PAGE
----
Tibetan and Himalayan Library - THL

THL Title Text
A Survey of Bonpo Monasteries
by Dondrup Lhagyal, Phuntso Tsering Sharyul, Tsering Thar, Charles Ramble and Marietta Kind
Edited by Samten G. Karmay and Yasuhiko Nagano
National Museum of Ethnology and THL
Reproduced with permission from the authors
under the THL Digital Text License.

Li thang County

(169) sPang gi lung Monastery

1. Name

The monastery’s full is sPang gi lung bDe ldan nor bu gling. The name is also written as Phu gu lung (gNyags Chos nyid rdo rje, Nor bu bde ldan gling) and ’Bur gu rlung.

2. Location

The monastery is located on the ridge of a small mountain range, 2 km east of Rong brag, the county seat.

3. History

According to a legend recorded by gNyag Chos nyid rdo rje, there existed a monastery with about seventy monks at sPang nang in Sog po stag btsan in which both Bonpo and Buddhists practised together for decades, but owing to its remote location, the monastery was moved in the 15th Rab byung (1867-1926) to a site called ’Gu ya and its master was a Nyi ma rgyal mtshan. Grub thob gYung drung nyi ma, one of its masters, again moved the monastery to Bur gu rlung in the Wood-Bird year of the 16th Rab byung (1945) and renamed it sPro snang Grub thob Bla brang. From then onwards the monastery became known as bDe ldan nor bu gling. The monastery was knocked down during the Cultural Revolution and rebuilt in 1983 at the same site.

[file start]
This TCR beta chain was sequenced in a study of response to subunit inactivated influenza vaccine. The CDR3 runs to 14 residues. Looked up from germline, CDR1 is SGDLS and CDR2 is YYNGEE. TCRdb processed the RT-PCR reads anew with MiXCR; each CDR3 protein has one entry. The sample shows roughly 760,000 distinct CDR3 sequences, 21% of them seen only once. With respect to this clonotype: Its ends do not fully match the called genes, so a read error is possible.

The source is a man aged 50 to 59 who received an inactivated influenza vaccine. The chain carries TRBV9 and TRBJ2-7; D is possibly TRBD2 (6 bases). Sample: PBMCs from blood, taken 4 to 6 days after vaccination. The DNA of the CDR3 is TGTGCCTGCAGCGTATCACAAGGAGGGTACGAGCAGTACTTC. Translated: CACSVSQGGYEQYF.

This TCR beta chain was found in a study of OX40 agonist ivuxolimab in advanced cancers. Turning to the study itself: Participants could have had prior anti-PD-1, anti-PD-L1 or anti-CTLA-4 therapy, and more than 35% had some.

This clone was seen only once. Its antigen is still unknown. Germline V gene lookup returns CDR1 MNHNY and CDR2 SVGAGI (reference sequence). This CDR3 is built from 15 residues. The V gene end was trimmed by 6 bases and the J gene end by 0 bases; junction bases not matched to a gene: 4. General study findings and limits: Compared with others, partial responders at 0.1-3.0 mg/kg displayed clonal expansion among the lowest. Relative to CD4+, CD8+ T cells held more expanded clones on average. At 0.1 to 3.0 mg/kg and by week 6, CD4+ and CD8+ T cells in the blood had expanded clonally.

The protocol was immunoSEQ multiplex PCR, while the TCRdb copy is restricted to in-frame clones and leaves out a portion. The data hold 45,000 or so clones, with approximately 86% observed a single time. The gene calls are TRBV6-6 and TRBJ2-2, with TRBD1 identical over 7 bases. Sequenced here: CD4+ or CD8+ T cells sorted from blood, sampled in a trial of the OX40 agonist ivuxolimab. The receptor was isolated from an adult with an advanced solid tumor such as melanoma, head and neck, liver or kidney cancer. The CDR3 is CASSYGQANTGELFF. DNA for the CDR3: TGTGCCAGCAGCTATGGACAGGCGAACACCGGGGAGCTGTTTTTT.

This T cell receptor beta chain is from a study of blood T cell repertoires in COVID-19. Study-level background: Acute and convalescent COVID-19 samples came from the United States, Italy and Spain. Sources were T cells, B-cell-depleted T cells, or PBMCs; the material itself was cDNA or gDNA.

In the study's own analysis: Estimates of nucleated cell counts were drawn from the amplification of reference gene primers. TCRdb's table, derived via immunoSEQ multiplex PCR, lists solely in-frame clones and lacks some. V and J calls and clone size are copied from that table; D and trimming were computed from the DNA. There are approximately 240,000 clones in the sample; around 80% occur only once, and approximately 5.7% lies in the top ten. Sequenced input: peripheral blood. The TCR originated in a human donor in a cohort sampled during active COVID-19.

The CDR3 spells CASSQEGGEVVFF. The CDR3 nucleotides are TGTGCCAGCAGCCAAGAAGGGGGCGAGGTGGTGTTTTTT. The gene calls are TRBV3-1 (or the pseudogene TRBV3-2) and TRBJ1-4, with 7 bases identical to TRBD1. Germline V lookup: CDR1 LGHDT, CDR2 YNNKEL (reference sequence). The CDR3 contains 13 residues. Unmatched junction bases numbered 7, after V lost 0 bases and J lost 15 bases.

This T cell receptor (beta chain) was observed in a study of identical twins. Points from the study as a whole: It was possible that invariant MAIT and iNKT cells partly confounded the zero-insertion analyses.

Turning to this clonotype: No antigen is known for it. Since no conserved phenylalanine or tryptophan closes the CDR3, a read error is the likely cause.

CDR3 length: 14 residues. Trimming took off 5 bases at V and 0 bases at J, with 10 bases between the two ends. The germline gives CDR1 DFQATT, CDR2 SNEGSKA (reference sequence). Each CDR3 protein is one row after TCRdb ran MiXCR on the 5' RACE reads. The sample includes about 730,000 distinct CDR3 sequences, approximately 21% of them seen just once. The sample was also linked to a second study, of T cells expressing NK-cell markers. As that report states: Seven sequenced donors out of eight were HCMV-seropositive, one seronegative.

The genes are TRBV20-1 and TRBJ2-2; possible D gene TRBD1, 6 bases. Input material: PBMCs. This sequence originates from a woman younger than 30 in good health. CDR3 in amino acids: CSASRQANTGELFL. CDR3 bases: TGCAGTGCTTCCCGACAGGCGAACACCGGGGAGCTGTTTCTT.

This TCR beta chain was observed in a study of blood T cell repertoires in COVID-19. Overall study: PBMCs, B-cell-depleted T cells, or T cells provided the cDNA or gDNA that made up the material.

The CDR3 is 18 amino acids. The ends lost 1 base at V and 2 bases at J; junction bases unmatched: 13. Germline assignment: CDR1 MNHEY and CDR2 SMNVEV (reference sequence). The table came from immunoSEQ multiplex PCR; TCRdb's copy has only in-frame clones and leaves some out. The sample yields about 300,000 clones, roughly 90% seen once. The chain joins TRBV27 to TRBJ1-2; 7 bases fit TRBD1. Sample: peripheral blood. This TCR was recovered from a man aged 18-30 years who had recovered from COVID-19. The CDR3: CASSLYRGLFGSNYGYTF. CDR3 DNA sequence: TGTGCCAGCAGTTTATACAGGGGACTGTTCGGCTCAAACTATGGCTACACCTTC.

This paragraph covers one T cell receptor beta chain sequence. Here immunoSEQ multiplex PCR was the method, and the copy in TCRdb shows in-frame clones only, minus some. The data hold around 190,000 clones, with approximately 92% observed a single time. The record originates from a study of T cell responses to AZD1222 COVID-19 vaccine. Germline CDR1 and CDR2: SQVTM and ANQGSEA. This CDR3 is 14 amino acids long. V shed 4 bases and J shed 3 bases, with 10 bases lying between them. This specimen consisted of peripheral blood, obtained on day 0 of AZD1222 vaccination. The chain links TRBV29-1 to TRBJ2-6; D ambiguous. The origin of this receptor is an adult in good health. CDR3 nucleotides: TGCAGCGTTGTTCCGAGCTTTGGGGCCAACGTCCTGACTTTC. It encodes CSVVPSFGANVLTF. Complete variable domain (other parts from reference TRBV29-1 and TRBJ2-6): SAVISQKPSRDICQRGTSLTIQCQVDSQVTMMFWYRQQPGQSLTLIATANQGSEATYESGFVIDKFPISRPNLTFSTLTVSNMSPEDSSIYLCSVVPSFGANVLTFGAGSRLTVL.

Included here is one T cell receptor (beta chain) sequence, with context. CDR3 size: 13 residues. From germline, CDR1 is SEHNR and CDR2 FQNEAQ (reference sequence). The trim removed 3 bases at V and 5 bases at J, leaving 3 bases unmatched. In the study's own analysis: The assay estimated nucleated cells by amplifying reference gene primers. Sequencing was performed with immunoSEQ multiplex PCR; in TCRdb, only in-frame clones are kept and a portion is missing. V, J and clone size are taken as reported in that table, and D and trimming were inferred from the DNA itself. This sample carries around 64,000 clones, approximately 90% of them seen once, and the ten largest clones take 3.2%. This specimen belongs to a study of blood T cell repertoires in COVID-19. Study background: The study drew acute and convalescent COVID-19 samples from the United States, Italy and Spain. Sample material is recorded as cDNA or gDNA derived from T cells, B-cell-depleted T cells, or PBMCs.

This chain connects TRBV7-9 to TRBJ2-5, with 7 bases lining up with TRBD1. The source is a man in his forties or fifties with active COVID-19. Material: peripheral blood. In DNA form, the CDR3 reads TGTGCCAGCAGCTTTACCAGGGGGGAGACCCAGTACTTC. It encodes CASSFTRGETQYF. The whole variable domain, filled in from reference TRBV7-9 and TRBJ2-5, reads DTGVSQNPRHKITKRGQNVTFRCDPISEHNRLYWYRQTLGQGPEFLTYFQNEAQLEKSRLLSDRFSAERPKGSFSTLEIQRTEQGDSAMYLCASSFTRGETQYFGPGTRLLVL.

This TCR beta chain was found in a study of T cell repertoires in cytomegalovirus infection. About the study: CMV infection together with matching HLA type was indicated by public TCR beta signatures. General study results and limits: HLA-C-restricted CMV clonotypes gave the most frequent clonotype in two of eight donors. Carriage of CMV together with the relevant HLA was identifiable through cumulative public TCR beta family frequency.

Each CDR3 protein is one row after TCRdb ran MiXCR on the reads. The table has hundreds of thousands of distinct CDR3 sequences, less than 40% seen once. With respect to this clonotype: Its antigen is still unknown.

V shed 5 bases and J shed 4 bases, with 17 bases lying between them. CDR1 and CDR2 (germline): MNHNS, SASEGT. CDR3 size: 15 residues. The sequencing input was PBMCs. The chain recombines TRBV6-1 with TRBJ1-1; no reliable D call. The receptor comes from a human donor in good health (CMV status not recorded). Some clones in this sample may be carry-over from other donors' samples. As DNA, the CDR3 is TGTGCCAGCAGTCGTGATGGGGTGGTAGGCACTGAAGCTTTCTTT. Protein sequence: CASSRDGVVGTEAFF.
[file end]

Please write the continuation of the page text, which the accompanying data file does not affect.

4. Hierarchical system

  • one khri pa
  • one dbu mdzad
  • one dge skos
  • one dkor gnyer

The terms of office are not fixed.

5. Current number of monks

There are seventeen novices and monks in the monastery.

6. Current education

There are no organized classes. The young novices are trained by the elder monks.

7. Educational exchange

The monastery has no special ties with any other establishment, and the monks are free to go to the monastery of their choice (generally Shar rdza Hermitage, No.138) for ordination and further teachings.

8 / 9. Rituals

Commemoration of mNyam med Shes rab rgyal mtshan for a few days at the beginning of the 1st month; sgrub mchod in the 3rd month; g-yang sgrub in the 5th month, smyung gnas fast in the 8th month.

The dates and length of the rituals mentioned above vary according to the amount of donations received from the monastery’s followers.

10. Books held in the monastery

The monastery has no library. The monks have their own books for ritual purposes.

11. Income and expenses

The monastery depends on offerings from its followers. The monks provide their own food.

12. Local community

The local lay community consists of three villages: Tsog bu with forty-six families, Bar so with forty-one families and La ba with sixty-one families.

14. Economic occupation of the local people



(1) Interview

In autumn of 1997 with gYung drung rab rgyas, a monk at the monastery who is around twenty-five years old.

(2) Texts
  1. Nor bu bde ldan gling by gNyags Chos nyid rdo rje. MS

Note Citation for Page

Dondrup Lhagyal, Phuntso Tsering Sharyul, Tsering Thar, Charles Ramble, and Marietta Kind, A Survey of Bonpo Monasteries and Temples in Tibet and the Himalaya (Osaka: National Museum of Ethnology, 2003), .

Bibliographic Citation

Dondrup Lhagyal, Phuntso Tsering Sharyul, Tsering Thar, Charles Ramble, and Marietta Kind. A Survey of Bonpo Monasteries and Temples in Tibet and the Himalaya. Osaka: National Museum of Ethnology, 2003.